Kintamayama

September (Aki) Basho- offical thread (yay..)

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2 hours ago, Jakusotsu said:

http://sumodb.sumogames.de/Query_bout.aspx?show_form=0&group_by=basho&g_op==&having=0&ms=on&sd=on&jd=on&jk=on&yd1=on

Edit: Incidentally, two of those winners of yore are still in contention for the Makunouchi Yusho this basho.

Really weird how it was averaging about 1 per decade then 2013 showed up. Maybe due to the drought of youngsters entering?

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One of my favourites from day 13---there is something I find slightly humorous about one rikishi looking in control and on the offensive, aggressively working to finish their opponent, only to end up getting flipped and tossed aside like a lightweight.

V5Twek.gif

Edited by Katooshu
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15 hours ago, Amamaniac said:

At this point, I am convinced he is trying to outdo Goeido in terms of tournaments spent in "junior" Sanyaku.

Before promotion to Ozeki, Goeido was Komusubi 4X and Sekiwake 14X (nice long streak therein), whereas Mitakeumi has been Komusubi 7X and Sekiwake 14X.  Thus Mitakeumi's total "junior" Sanyaku stint is actually longer than Goeido's.  Perhaps there are other wrestlers that have had longer such stints.

Another interesting comparison between the two aforementioned wrestlers is that Mitakeumi spent only 9 tournaments in Maegashira, whereas Goeido was there for 22 tournaments.

Difficult to know if we should view Mitakeumi as being a shooting star that hit a wall or as being a future late bloomer.

Off the top of my head I can think of Akinoshima.  A quick wiki search shows "27 tournaments, 15 at komosubi and 12 at sekiwake"

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53 minutes ago, Yangnomazuma said:

Off the top of my head I can think of Akinoshima.  A quick wiki search shows "27 tournaments, 15 at komosubi and 12 at sekiwake"

Kotonishiki is the record-holder with 34 "junior" san'yaku appearances, Kaio was second with 32. Among recent rikishi who didn't make Ozeki, Tochiozan had 25. Full list here.

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31 minutes ago, Reonito said:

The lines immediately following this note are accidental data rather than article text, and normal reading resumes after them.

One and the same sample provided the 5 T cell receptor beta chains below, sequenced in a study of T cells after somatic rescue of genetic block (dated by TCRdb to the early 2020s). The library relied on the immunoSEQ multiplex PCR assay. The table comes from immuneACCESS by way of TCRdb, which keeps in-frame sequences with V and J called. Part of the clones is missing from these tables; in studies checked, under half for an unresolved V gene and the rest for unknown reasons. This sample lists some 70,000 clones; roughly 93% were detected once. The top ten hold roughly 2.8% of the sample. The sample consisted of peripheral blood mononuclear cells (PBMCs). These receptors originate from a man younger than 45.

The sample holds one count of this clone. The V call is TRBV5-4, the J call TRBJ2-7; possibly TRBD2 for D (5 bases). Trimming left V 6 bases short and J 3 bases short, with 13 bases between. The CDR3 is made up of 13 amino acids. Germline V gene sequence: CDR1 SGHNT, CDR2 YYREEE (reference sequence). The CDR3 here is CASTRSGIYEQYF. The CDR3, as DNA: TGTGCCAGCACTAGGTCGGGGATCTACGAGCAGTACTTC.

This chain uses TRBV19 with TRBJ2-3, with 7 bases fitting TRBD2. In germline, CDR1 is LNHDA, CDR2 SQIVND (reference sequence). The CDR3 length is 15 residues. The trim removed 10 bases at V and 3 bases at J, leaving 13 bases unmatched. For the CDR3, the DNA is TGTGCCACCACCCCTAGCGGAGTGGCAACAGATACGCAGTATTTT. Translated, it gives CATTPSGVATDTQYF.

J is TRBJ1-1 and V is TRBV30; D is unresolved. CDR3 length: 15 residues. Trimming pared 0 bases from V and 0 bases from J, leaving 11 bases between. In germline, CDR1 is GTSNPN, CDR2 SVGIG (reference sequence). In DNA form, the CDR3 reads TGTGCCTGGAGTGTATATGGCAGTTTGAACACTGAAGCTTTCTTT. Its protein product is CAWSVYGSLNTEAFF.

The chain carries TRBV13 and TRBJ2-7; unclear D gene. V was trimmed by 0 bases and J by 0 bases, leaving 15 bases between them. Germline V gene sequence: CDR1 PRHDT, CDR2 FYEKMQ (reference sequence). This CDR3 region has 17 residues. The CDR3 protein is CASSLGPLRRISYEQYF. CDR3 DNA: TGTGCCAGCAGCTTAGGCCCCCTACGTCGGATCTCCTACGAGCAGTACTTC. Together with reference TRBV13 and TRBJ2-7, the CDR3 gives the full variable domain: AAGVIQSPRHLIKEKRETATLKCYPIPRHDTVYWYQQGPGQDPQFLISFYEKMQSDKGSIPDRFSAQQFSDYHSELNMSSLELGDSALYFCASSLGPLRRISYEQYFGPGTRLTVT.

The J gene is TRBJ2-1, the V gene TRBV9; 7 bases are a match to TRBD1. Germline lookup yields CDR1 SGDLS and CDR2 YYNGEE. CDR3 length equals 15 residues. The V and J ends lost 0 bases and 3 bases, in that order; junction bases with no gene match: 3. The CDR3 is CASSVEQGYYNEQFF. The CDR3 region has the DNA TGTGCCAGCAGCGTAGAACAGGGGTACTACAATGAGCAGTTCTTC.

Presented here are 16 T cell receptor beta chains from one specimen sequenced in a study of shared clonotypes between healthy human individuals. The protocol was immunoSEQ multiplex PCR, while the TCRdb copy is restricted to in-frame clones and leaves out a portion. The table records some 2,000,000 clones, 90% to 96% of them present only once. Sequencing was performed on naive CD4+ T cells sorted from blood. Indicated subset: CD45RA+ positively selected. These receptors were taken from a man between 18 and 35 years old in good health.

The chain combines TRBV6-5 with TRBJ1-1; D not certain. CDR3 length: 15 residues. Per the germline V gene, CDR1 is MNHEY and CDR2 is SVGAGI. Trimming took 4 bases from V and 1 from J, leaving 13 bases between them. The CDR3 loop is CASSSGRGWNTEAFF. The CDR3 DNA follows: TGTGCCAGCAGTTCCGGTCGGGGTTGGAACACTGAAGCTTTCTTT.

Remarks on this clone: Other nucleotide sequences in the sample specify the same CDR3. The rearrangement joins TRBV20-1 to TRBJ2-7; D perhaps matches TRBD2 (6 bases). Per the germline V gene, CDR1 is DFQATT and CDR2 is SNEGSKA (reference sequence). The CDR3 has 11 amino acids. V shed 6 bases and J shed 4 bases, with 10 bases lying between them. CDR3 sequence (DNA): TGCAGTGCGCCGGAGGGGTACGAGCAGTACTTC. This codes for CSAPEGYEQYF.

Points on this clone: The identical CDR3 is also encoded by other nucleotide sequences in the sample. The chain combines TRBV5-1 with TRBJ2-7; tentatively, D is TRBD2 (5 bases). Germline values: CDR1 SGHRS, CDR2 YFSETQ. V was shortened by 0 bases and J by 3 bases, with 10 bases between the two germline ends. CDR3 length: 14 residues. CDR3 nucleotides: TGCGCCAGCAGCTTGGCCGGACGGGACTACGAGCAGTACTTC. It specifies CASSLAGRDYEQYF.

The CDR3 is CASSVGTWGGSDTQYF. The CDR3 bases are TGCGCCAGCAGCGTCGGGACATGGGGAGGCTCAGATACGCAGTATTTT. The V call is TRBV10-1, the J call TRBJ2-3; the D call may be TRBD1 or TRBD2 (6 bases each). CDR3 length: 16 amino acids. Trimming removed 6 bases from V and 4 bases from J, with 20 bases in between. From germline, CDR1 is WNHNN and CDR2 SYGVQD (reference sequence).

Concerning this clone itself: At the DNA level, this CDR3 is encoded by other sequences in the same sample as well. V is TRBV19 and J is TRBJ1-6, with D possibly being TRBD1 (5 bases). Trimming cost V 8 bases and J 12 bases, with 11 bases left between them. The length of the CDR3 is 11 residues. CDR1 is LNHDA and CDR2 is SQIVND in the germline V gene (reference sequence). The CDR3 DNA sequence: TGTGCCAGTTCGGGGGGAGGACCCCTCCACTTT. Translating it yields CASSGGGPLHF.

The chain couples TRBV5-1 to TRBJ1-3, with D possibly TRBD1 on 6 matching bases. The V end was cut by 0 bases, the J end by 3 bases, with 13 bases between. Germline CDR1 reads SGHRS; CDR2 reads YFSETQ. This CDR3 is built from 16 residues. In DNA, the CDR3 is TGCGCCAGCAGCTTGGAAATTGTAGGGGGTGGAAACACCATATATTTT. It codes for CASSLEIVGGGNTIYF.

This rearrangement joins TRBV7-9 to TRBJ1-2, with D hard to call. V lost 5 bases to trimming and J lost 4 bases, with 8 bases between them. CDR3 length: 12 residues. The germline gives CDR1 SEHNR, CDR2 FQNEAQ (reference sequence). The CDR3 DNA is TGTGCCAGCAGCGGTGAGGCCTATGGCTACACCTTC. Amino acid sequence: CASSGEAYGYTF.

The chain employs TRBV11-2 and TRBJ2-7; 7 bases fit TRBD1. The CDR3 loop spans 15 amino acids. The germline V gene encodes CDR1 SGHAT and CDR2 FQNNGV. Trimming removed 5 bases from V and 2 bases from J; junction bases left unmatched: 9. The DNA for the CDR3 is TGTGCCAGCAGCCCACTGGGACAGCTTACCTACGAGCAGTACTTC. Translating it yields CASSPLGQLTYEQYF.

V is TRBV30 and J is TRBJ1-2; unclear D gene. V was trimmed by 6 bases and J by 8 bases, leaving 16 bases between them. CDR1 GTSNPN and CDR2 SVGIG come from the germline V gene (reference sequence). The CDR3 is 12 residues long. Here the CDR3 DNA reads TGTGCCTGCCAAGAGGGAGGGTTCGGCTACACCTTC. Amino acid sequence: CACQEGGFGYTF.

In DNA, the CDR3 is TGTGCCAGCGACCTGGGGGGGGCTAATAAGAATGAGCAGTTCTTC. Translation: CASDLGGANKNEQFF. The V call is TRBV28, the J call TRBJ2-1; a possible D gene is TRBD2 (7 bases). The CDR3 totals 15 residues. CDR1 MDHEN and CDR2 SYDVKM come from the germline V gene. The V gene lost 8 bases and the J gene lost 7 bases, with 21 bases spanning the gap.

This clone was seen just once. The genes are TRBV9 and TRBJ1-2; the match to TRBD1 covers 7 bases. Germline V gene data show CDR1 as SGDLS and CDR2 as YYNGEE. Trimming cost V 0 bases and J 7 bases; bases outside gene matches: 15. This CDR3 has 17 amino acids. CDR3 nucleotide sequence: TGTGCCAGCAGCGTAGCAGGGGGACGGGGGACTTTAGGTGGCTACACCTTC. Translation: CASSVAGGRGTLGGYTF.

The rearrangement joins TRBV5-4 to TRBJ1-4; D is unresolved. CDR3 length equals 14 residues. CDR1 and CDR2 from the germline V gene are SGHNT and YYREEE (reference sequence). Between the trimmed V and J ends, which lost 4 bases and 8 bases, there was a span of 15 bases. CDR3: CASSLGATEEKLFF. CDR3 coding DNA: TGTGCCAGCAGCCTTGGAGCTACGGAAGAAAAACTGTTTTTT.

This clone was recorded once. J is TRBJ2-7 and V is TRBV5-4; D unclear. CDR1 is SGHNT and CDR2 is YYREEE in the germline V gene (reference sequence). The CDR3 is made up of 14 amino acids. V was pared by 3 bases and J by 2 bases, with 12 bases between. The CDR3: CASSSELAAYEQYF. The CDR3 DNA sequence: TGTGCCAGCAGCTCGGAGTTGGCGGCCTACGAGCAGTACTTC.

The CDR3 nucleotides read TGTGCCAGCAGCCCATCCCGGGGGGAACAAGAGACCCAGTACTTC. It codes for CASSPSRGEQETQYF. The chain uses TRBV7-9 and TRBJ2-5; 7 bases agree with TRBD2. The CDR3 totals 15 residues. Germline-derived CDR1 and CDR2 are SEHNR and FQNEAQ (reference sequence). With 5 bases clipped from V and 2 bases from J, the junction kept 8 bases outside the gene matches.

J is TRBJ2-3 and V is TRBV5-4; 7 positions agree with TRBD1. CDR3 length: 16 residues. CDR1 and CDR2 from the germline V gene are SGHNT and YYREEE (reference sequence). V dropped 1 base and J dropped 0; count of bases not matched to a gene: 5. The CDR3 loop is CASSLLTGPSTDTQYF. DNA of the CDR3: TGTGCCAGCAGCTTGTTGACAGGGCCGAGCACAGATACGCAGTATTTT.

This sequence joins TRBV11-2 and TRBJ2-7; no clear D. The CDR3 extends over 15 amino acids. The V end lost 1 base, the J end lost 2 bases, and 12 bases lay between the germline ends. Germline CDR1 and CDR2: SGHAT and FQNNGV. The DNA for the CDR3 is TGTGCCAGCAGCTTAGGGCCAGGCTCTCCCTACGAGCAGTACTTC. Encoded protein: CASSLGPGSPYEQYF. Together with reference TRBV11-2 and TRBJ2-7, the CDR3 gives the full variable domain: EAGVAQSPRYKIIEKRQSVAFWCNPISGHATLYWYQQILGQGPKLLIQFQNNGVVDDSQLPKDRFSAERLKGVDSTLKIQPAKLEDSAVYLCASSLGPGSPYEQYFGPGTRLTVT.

Kotonishiki is the record-holder with 34 "junior" san'yaku appearances, Kaio was second with 32. Among recent rikishi who didn't make Ozeki, Tochiozan had 25. Full list here.

So that's Mitakeumi's goal... 35 basho as a Sekiwake or Komusubi :-)

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So, what does everyone think is going to happen these final days?  I personally think that on day 14 Onosho will beat Takanosho to stay at three losses, then Wakatakakage will beat Mitakeumi to stay at three losses.  Asanoyama has been on fire these past couple matches and will beat Shodai, leaving them both with three losses.  Then on the final match of the day, Tobizaru and Takakeisho duke it out in epic fashion and will end with Tobizaru getting pulled down, leaving them both with three losses.  This will leave six guys going into day fifteen with three losses, tied for first.  Day fifteen will have three matches that pit each three loss guy against each other, leaving only three left at the end to have a playoff.  The three in question will no doubt be Tobizaru, Onosho, and Asanoyama.  At this point, Onosho will show his true strength and absolutely railroad both guys out in an instant, winning the Basho.

Of course, this is super unlikely but I'd like to see it happen.  I imagine that Onosho and Wakatakakage will both win tomorrow and stay at three losses.  I do think that Asanoyama will beat Shodai tomorrow, but I'm only 51% sure.  I really think Tobizaru will win tomorrow, I don't know why, just a feeling.  If Shodai and Tobizaru win tomorrow, that still leaves day fifteen an exciting finish.

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Rikishi like Mitakeumi ought to be called Dai-Sekiwake, just to separate them from the guys who make one appearance at the rank and flop.

Or maybe Dai-Sanyaku.

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4 hours ago, Kaninoyama said:

Who among us would have predicted a year ago that Shodai would be on the cusp of reaching Ozekihood before Mitakeumi? 

Not me.  I have written off Shodai from reaching Ozekihood unless he fixes his head-high-tachihai.   He has not fixed it but is getting closer to making it.   Go figure.

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4 hours ago, Kaninoyama said:

Who among us would have predicted a year ago that Shodai would be on the cusp of reaching Ozekihood before Mitakeumi?